Monday, July 29. 1861
Gauley Bridge, in western Virginia, was a small town, consisting of two or three houses, a general store, a tavern and a church. The bridge, from which the town took its name, was an 1850 wooden covered bridge along the James River and Kanawha Turnpike. The town sat at the confluence of the New and Gauley Rivers, which joined to form the Kanawha River. This bridge effectively marked the terminus of the Kanawha Valley.
As Confederate General Wise retreated out of the Kanawha Valley towards White Sulpher Springs, he burned the Gauley Bridge. On the morning of this date, Union troops under General Cox arrived in the town and captured Confederate munitions and 1,500 stand of rifles, which were left behind for easier travels (though it’s not clear why they weren’t burned with the bridge).
Cox’s original orders required him to go no farther into western Virginia than Gauley Bridge. That worked out fairly well since the destroyed bridge would hold him up indefinitely. Regardless, while the main body of Cox’s brigade set up camp at Gauley, a detachment was sent forward to keep pace with the Rebels.
The “Kanawha Brigade” under Cox would make its home at Gauley Bridge for nearly a month, having no action, save for skirmishing with a few bands of guerrillas. While the Kanawha Valley was largely loyal to the Union, the Gauley Valley was replete with secessionists.
The officers and soldiers in Cox’s brigade could rest well knowing that the danger they faced moving up the Kanawha River had paid off. The Kanawha was finally free of Confederates.1
Every Drop of Blood Henceforth Shed in this Quarrel will be Wantonly, Wickedly Shed
For the Union, western Virgina was really the only bright spot. The situation around Washington after the Battle of Bull Run was disgraceful. General George McClellan had examined both the forces in the capital and around Arlington. Very few were in any condition to fight. Only a small handful of forts were completed and few entrenchments were dug. If the Confederates attacked Washington, how could it be held? The army, thought McClellan, was a disorganized, undisciplined and very dreary mob.
This was hardly a state secret. The demoralization of the army after such a defeat made sense. But what could be done? McClellan’s job was to rebuild the army. Since the army was basically no more, McClellan had to start from the ground up.2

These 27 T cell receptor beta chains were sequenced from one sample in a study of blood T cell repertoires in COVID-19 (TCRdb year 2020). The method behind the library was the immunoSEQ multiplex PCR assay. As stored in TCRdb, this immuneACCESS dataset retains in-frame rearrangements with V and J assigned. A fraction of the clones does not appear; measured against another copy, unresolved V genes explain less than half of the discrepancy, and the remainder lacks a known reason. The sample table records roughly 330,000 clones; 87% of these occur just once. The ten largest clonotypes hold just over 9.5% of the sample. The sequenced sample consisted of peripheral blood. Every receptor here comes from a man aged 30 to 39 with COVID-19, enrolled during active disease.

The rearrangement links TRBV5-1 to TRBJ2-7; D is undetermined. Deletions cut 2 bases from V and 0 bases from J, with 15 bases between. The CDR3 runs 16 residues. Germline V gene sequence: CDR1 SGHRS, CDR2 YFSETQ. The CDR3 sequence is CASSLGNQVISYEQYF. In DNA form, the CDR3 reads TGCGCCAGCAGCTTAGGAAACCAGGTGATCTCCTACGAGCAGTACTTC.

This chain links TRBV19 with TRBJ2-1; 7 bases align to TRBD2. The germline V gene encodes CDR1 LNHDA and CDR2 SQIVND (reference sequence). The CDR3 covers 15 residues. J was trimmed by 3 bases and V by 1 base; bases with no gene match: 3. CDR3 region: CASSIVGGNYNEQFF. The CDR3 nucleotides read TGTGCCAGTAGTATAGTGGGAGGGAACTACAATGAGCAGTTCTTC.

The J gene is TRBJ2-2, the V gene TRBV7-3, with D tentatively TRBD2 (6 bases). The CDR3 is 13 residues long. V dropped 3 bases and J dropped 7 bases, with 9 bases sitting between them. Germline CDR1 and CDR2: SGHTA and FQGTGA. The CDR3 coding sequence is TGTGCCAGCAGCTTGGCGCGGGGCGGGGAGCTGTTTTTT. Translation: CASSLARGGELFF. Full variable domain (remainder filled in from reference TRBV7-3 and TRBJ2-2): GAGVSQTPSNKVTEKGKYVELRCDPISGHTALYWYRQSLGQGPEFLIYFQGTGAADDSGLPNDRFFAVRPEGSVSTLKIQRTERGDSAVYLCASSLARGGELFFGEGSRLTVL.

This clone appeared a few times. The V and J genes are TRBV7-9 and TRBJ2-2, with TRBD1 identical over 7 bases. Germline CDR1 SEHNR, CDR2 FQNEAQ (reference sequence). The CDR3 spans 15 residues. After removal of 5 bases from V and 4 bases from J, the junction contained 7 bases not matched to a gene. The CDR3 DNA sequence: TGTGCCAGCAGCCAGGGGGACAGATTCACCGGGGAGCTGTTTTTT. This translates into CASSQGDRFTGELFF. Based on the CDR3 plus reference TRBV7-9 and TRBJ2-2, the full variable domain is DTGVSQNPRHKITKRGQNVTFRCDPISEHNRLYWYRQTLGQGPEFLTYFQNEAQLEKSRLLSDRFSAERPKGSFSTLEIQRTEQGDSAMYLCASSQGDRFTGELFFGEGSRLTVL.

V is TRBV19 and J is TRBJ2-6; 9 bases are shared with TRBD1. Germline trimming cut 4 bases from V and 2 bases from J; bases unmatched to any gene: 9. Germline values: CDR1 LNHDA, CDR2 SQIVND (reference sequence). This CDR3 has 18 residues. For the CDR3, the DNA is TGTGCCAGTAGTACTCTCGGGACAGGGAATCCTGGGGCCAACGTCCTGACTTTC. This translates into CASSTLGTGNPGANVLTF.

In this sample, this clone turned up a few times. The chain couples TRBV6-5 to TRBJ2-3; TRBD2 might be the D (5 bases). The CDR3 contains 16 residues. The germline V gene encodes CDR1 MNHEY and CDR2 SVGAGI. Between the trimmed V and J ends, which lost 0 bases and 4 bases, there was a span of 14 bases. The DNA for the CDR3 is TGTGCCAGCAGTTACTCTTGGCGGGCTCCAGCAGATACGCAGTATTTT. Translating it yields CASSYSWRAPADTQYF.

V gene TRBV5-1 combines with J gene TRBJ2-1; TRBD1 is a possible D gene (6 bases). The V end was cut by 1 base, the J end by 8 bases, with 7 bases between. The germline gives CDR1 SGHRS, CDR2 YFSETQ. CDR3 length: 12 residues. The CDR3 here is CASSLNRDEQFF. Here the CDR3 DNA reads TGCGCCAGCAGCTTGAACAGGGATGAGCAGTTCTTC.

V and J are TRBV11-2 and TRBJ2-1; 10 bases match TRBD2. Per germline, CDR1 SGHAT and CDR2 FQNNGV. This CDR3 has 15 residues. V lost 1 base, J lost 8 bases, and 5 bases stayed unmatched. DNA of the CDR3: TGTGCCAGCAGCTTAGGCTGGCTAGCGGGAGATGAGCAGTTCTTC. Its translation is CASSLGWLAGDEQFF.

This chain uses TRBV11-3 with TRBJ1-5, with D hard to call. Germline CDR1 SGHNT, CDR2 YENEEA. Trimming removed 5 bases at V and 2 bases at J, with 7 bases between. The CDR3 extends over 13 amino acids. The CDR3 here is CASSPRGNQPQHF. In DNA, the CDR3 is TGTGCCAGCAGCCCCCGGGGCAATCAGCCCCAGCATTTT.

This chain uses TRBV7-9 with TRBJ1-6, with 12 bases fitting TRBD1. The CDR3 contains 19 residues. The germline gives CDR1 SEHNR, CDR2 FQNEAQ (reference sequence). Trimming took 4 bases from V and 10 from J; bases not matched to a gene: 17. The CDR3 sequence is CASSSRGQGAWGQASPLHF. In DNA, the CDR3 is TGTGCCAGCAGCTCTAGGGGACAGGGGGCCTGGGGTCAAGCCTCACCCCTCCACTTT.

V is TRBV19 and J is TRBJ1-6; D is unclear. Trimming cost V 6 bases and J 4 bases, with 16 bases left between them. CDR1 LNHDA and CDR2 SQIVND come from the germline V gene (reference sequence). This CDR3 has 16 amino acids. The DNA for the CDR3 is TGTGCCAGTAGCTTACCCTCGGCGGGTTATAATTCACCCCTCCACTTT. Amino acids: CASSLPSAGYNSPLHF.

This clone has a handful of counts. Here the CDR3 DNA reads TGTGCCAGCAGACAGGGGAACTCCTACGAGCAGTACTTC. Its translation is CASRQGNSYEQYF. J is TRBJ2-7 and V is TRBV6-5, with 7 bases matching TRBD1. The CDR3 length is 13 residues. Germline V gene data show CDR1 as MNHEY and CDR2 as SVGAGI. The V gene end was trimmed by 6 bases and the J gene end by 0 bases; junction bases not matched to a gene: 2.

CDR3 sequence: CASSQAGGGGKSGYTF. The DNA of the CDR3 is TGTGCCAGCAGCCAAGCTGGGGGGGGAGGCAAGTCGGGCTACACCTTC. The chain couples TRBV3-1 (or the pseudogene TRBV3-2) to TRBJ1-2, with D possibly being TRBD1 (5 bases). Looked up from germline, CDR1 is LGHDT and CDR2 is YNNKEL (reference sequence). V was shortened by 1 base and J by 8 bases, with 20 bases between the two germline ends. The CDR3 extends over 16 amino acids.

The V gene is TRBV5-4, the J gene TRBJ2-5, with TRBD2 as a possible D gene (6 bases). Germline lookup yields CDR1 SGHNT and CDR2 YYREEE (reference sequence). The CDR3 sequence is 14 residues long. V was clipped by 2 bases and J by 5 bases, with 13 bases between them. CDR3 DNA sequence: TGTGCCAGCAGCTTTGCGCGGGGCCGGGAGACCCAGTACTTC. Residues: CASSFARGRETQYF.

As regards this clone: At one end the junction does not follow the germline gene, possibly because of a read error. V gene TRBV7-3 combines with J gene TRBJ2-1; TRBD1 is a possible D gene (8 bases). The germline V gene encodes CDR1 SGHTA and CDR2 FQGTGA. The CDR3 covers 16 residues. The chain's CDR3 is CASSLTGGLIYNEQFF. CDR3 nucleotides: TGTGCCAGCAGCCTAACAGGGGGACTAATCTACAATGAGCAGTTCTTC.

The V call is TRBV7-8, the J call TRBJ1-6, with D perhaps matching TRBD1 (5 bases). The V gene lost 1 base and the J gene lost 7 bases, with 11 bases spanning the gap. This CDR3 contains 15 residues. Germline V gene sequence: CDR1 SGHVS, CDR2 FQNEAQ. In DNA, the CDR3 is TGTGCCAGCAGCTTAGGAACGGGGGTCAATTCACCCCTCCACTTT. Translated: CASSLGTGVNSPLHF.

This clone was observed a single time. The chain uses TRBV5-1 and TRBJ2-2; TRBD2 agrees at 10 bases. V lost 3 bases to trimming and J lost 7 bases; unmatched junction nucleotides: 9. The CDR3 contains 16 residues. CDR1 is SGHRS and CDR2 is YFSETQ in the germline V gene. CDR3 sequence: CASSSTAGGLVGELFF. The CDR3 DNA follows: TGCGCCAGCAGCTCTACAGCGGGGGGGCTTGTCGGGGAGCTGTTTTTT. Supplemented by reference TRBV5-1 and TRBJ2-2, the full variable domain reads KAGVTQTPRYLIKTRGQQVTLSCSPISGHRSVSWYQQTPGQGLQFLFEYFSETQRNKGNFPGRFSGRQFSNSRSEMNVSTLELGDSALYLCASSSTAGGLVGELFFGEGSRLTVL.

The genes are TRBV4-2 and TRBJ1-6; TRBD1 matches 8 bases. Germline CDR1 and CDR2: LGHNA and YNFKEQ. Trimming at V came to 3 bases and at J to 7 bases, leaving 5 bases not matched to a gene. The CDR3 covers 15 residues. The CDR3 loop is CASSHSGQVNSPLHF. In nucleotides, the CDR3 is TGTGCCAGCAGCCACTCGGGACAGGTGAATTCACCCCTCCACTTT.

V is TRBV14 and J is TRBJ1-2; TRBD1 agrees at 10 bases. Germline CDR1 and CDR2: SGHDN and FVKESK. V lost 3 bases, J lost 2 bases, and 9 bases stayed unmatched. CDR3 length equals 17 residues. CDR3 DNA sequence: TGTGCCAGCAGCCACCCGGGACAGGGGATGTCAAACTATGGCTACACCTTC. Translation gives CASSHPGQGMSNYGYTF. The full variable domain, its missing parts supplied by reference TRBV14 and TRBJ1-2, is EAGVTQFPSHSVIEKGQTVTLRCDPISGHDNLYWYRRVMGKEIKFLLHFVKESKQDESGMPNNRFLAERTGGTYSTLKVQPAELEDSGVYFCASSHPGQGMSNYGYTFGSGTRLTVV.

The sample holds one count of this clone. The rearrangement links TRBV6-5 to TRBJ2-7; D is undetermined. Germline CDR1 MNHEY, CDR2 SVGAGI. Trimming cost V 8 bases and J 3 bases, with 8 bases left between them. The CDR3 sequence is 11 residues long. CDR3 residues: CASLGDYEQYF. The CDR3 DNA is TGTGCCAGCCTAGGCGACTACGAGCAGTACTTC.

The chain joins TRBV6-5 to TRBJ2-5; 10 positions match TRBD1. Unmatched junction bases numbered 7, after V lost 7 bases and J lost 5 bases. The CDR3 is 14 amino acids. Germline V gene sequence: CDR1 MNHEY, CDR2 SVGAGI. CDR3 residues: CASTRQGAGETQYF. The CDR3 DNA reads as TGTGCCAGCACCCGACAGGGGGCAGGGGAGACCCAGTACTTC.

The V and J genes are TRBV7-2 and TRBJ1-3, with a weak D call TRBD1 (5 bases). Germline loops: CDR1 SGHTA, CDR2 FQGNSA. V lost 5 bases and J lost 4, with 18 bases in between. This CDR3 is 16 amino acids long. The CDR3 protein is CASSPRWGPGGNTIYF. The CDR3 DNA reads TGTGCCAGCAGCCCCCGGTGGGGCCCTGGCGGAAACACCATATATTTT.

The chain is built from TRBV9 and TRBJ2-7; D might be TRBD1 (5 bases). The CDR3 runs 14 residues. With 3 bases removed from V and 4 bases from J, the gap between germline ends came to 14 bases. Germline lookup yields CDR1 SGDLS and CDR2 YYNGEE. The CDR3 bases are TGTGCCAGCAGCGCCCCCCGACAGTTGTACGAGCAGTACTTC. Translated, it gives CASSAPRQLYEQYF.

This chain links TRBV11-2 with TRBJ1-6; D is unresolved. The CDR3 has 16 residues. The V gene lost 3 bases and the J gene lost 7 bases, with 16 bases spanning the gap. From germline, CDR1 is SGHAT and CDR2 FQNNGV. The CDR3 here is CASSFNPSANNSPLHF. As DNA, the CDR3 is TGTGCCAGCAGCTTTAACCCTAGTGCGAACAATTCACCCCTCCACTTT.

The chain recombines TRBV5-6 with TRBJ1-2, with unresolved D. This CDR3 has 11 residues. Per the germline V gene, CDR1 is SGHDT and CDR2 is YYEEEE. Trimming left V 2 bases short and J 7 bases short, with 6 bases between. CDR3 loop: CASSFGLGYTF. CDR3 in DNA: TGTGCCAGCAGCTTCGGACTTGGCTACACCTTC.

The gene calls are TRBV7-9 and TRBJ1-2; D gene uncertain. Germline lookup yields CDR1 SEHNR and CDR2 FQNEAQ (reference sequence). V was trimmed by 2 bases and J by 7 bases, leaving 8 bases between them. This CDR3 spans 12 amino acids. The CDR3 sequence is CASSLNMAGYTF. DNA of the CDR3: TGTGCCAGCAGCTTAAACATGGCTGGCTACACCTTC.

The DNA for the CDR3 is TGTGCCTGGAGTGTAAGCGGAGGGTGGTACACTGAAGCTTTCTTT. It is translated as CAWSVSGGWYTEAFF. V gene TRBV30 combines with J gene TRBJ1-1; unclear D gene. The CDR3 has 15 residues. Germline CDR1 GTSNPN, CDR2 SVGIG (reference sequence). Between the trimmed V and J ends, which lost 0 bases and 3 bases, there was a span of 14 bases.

Prior to the Battle of Bull Run, most had been quick to urge the Union “On To Richmond!” At the forefront of these cries was New York Tribune editor, Horace Greeley. For nearly a month straight, the words “On To Richmond!” blazed across his paper. Now, however, little more than a week after the sad defeat, his world had changed.
On this date, Greeley gathered his thoughts, put pen to paper and wrote to President Lincoln. “This is my seventh sleepless night – yours, too, doubtless,” began the editor. “You are not considered a great man, and I am a hopelessly broken one.”
Greeley then pondered what everyone in the nation was pondering: “Can the rebels be beaten after all that has occurred, and in view of the actual state of feeling caused by our late awful disaster?” If they could not be beaten, Greeley told the President, “do not fear to sacrifice yourself to your country.” If the war was not winnable, “then every drop of blood henceforth shed in this quarrel will be wantonly, wickedly shed, and the guilt will rest heavily on the soul of every promoter of the crime.”
If the Union was truly severed, he suggested that a year-long armistice be “proposed with a view to a peaceful adjustment.”
In New York City, “the gloom … is funereal – for our dead at Bull Run were many, and they lie unburied yet. On every brow sits sullen, scorching, black despair.”
Though the letter pained Lincoln upon reading it, he did not reply. Two decades after the war, Greeley’s associates commented that the editor “had been and was still severely ill with brain fever … the entire letter revealed that he was on the verge of insanity when he wrote it.”3
Pope Takes Command of North Missouri
General John Pope had accompanied President-elect Abraham Lincoln from Springfield to Washington. After offering his services as an aide, he was made Brigadier-General of Illinois volunteer troops. On this date, he was given command of the District of North Missouri. The district was part of the Western Division under General. John C. Fremont. Though most of the action was in south Missouri, Pope had command of all troops north of St. Louis.
From his headquarters in Mexico, Missouri, 110 miles
northeast northwest of St. Louis, Pope issued his first General Orders, assigning commands to subordinates and stating how he would oversee his district.
Pope had three field officers under him: General Stephen A. Hurlbut in Macon City, Col. Ulysses S. Grant in Mexico and Col. Leonard Fulton Ross in Warrenton.
Further, Pope resolved that “no arrests will be made for opinions sake, unless the parties are engaged in open acts of hostility, or are stimulating others to such acts by inflammatory words or publications.” It was the mission of his command “to restore peace and safety to a region distracted with civil commotion, and to bring to punishment the infamous assassins and incendiaries who have been infesting this country.”4